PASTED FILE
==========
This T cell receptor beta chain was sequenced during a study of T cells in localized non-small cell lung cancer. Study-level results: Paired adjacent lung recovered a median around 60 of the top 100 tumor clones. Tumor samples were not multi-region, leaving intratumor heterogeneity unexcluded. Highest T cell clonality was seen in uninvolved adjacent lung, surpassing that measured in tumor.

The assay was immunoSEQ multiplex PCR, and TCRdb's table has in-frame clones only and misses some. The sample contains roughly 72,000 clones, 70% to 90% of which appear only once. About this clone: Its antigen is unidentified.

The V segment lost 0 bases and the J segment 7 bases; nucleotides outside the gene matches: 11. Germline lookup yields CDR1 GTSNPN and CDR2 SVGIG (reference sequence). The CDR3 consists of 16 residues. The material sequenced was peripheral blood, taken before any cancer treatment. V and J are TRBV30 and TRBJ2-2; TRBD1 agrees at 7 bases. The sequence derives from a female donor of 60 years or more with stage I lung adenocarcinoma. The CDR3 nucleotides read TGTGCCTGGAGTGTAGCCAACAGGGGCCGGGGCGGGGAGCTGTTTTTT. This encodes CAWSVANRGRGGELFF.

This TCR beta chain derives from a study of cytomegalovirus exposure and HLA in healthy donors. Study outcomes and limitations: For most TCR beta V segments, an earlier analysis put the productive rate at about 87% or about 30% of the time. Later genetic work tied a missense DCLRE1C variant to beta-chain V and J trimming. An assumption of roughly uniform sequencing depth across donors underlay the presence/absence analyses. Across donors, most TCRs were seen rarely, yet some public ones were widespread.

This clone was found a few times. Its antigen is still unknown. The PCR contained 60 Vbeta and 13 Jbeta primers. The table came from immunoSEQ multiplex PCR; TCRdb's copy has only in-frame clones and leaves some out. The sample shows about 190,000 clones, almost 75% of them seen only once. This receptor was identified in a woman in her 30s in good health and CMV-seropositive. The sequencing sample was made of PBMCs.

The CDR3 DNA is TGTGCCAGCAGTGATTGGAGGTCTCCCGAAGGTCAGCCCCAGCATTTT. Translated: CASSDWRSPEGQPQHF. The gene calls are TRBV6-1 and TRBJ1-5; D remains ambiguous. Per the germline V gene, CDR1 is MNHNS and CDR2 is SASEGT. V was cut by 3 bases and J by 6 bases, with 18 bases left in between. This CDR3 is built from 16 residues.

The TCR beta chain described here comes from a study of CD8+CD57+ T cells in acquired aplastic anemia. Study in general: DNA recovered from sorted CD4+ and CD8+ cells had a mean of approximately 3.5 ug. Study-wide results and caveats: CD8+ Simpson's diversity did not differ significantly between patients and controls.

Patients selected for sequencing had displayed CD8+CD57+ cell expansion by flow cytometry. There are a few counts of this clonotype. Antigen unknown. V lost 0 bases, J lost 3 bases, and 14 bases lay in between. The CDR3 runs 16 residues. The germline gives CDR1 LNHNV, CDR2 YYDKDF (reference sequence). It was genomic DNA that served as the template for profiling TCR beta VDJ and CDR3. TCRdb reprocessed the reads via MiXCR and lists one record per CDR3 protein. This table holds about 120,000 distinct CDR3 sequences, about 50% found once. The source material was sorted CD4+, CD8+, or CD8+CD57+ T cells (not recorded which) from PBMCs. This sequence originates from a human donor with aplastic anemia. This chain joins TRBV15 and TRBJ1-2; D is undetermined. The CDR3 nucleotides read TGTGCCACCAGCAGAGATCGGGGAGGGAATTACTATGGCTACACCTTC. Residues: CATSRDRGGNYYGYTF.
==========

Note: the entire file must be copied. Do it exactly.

This T cell receptor beta chain was sequenced during a study of T cells in localized non-small cell lung cancer. Study-level results: Paired adjacent lung recovered a median around 60 of the top 100 tumor clones. Tumor samples were not multi-region, leaving intratumor heterogeneity unexcluded. Highest T cell clonality was seen in uninvolved adjacent lung, surpassing that measured in tumor.

The assay was immunoSEQ multiplex PCR, and TCRdb's table has in-frame clones only and misses some. The sample contains roughly 72,000 clones, 70% to 90% of which appear only once. About this clone: Its antigen is unidentified.

The V segment lost 0 bases and the J segment 7 bases; nucleotides outside the gene matches: 11. Germline lookup yields CDR1 GTSNPN and CDR2 SVGIG (reference sequence). The CDR3 consists of 16 residues. The material sequenced was peripheral blood, taken before any cancer treatment. V and J are TRBV30 and TRBJ2-2; TRBD1 agrees at 7 bases. The sequence derives from a female donor of 60 years or more with stage I lung adenocarcinoma. The CDR3 nucleotides read TGTGCCTGGAGTGTAGCCAACAGGGGCCGGGGCGGGGAGCTGTTTTTT. This encodes CAWSVANRGRGGELFF.

This TCR beta chain derives from a study of cytomegalovirus exposure and HLA in healthy donors. Study outcomes and limitations: For most TCR beta V segments, an earlier analysis put the productive rate at about 87% or about 30% of the time. Later genetic work tied a missense DCLRE1C variant to beta-chain V and J trimming. An assumption of roughly uniform sequencing depth across donors underlay the presence/absence analyses. Across donors, most TCRs were seen rarely, yet some public ones were widespread.

This clone was found a few times. Its antigen is still unknown. The PCR contained 60 Vbeta and 13 Jbeta primers. The table came from immunoSEQ multiplex PCR; TCRdb's copy has only in-frame clones and leaves some out. The sample shows about 190,000 clones, almost 75% of them seen only once. This receptor was identified in a woman in her 30s in good health and CMV-seropositive. The sequencing sample was made of PBMCs.

The CDR3 DNA is TGTGCCAGCAGTGATTGGAGGTCTCCCGAAGGTCAGCCCCAGCATTTT. Translated: CASSDWRSPEGQPQHF. The gene calls are TRBV6-1 and TRBJ1-5; D remains ambiguous. Per the germline V gene, CDR1 is MNHNS and CDR2 is SASEGT. V was cut by 3 bases and J by 6 bases, with 18 bases left in between. This CDR3 is built from 16 residues.

The TCR beta chain described here comes from a study of CD8+CD57+ T cells in acquired aplastic anemia. Study in general: DNA recovered from sorted CD4+ and CD8+ cells had a mean of approximately 3.5 ug. Study-wide results and caveats: CD8+ Simpson's diversity did not differ significantly between patients and controls.

Patients selected for sequencing had displayed CD8+CD57+ cell expansion by flow cytometry. There are a few counts of this clonotype. Antigen unknown. V lost 0 bases, J lost 3 bases, and 14 bases lay in between. The CDR3 runs 16 residues. The germline gives CDR1 LNHNV, CDR2 YYDKDF (reference sequence). It was genomic DNA that served as the template for profiling TCR beta VDJ and CDR3. TCRdb reprocessed the reads via MiXCR and lists one record per CDR3 protein. This table holds about 120,000 distinct CDR3 sequences, about 50% found once. The source material was sorted CD4+, CD8+, or CD8+CD57+ T cells (not recorded which) from PBMCs. This sequence originates from a human donor with aplastic anemia. This chain joins TRBV15 and TRBJ1-2; D is undetermined. The CDR3 nucleotides read TGTGCCACCAGCAGAGATCGGGGAGGGAATTACTATGGCTACACCTTC. Residues: CATSRDRGGNYYGYTF.